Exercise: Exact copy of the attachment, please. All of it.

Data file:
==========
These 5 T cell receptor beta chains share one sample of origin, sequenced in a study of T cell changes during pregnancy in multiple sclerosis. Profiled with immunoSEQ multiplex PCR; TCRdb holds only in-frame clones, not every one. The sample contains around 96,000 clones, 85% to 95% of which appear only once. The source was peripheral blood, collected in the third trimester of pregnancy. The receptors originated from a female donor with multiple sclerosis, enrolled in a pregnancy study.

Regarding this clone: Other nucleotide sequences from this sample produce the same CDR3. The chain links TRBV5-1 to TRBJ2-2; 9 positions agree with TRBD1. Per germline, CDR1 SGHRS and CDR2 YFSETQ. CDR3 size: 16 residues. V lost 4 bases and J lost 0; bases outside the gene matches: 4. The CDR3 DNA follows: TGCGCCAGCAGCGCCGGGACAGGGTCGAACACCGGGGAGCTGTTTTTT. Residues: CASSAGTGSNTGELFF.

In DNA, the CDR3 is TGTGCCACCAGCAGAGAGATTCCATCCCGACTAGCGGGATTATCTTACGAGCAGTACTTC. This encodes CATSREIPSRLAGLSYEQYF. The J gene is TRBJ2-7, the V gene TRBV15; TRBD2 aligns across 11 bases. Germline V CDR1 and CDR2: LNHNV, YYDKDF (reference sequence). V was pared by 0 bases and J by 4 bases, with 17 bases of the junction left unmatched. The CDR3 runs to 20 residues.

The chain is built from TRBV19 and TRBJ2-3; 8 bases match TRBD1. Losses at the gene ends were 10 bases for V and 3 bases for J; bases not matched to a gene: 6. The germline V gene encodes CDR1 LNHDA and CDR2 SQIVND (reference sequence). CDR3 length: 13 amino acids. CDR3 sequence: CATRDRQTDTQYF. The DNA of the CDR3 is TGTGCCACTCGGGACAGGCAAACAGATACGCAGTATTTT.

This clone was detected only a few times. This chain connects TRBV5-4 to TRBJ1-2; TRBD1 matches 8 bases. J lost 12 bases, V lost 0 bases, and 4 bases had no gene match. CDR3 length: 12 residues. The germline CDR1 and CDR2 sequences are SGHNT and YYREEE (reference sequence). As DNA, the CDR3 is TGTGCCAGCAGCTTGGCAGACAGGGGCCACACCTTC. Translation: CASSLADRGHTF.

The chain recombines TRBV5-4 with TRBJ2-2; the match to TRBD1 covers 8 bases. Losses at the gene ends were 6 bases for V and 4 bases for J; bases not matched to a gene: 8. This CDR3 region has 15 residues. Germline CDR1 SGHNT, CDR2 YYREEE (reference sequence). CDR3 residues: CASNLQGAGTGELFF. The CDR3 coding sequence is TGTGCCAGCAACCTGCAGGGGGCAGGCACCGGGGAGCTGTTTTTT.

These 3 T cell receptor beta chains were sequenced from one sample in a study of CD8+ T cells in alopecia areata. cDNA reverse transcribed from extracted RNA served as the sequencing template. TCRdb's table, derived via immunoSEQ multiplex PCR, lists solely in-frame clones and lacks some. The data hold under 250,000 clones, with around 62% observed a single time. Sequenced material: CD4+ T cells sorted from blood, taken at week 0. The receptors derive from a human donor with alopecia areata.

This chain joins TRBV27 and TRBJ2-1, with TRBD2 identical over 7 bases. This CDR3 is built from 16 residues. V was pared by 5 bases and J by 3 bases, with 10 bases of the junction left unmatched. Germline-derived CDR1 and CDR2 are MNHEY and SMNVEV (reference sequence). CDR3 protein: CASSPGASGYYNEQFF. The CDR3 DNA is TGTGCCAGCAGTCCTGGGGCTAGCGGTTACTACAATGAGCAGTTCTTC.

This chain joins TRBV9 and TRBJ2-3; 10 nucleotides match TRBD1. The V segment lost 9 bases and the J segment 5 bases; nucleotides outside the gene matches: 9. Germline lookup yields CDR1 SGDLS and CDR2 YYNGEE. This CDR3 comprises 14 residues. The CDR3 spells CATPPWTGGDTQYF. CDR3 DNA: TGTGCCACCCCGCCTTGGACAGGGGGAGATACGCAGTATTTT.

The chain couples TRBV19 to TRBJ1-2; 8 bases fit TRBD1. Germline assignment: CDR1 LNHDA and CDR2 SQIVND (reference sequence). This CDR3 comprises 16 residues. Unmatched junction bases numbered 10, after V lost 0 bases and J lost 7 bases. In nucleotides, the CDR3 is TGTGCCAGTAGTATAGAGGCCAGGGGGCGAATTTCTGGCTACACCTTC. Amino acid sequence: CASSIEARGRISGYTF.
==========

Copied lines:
These 5 T cell receptor beta chains share one sample of origin, sequenced in a study of T cell changes during pregnancy in multiple sclerosis. Profiled with immunoSEQ multiplex PCR; TCRdb holds only in-frame clones, not every one. The sample contains around 96,000 clones, 85% to 95% of which appear only once. The source was peripheral blood, collected in the third trimester of pregnancy. The receptors originated from a female donor with multiple sclerosis, enrolled in a pregnancy study.

Regarding this clone: Other nucleotide sequences from this sample produce the same CDR3. The chain links TRBV5-1 to TRBJ2-2; 9 positions agree with TRBD1. Per germline, CDR1 SGHRS and CDR2 YFSETQ. CDR3 size: 16 residues. V lost 4 bases and J lost 0; bases outside the gene matches: 4. The CDR3 DNA follows: TGCGCCAGCAGCGCCGGGACAGGGTCGAACACCGGGGAGCTGTTTTTT. Residues: CASSAGTGSNTGELFF.

In DNA, the CDR3 is TGTGCCACCAGCAGAGAGATTCCATCCCGACTAGCGGGATTATCTTACGAGCAGTACTTC. This encodes CATSREIPSRLAGLSYEQYF. The J gene is TRBJ2-7, the V gene TRBV15; TRBD2 aligns across 11 bases. Germline V CDR1 and CDR2: LNHNV, YYDKDF (reference sequence). V was pared by 0 bases and J by 4 bases, with 17 bases of the junction left unmatched. The CDR3 runs to 20 residues.

The chain is built from TRBV19 and TRBJ2-3; 8 bases match TRBD1. Losses at the gene ends were 10 bases for V and 3 bases for J; bases not matched to a gene: 6. The germline V gene encodes CDR1 LNHDA and CDR2 SQIVND (reference sequence). CDR3 length: 13 amino acids. CDR3 sequence: CATRDRQTDTQYF. The DNA of the CDR3 is TGTGCCACTCGGGACAGGCAAACAGATACGCAGTATTTT.

This clone was detected only a few times. This chain connects TRBV5-4 to TRBJ1-2; TRBD1 matches 8 bases. J lost 12 bases, V lost 0 bases, and 4 bases had no gene match. CDR3 length: 12 residues. The germline CDR1 and CDR2 sequences are SGHNT and YYREEE (reference sequence). As DNA, the CDR3 is TGTGCCAGCAGCTTGGCAGACAGGGGCCACACCTTC. Translation: CASSLADRGHTF.

The chain recombines TRBV5-4 with TRBJ2-2; the match to TRBD1 covers 8 bases. Losses at the gene ends were 6 bases for V and 4 bases for J; bases not matched to a gene: 8. This CDR3 region has 15 residues. Germline CDR1 SGHNT, CDR2 YYREEE (reference sequence). CDR3 residues: CASNLQGAGTGELFF. The CDR3 coding sequence is TGTGCCAGCAACCTGCAGGGGGCAGGCACCGGGGAGCTGTTTTTT.

These 3 T cell receptor beta chains were sequenced from one sample in a study of CD8+ T cells in alopecia areata. cDNA reverse transcribed from extracted RNA served as the sequencing template. TCRdb's table, derived via immunoSEQ multiplex PCR, lists solely in-frame clones and lacks some. The data hold under 250,000 clones, with around 62% observed a single time. Sequenced material: CD4+ T cells sorted from blood, taken at week 0. The receptors derive from a human donor with alopecia areata.

This chain joins TRBV27 and TRBJ2-1, with TRBD2 identical over 7 bases. This CDR3 is built from 16 residues. V was pared by 5 bases and J by 3 bases, with 10 bases of the junction left unmatched. Germline-derived CDR1 and CDR2 are MNHEY and SMNVEV (reference sequence). CDR3 protein: CASSPGASGYYNEQFF. The CDR3 DNA is TGTGCCAGCAGTCCTGGGGCTAGCGGTTACTACAATGAGCAGTTCTTC.

This chain joins TRBV9 and TRBJ2-3; 10 nucleotides match TRBD1. The V segment lost 9 bases and the J segment 5 bases; nucleotides outside the gene matches: 9. Germline lookup yields CDR1 SGDLS and CDR2 YYNGEE. This CDR3 comprises 14 residues. The CDR3 spells CATPPWTGGDTQYF. CDR3 DNA: TGTGCCACCCCGCCTTGGACAGGGGGAGATACGCAGTATTTT.

The chain couples TRBV19 to TRBJ1-2; 8 bases fit TRBD1. Germline assignment: CDR1 LNHDA and CDR2 SQIVND (reference sequence). This CDR3 comprises 16 residues. Unmatched junction bases numbered 10, after V lost 0 bases and J lost 7 bases. In nucleotides, the CDR3 is TGTGCCAGTAGTATAGAGGCCAGGGGGCGAATTTCTGGCTACACCTTC. Amino acid sequence: CASSIEARGRISGYTF.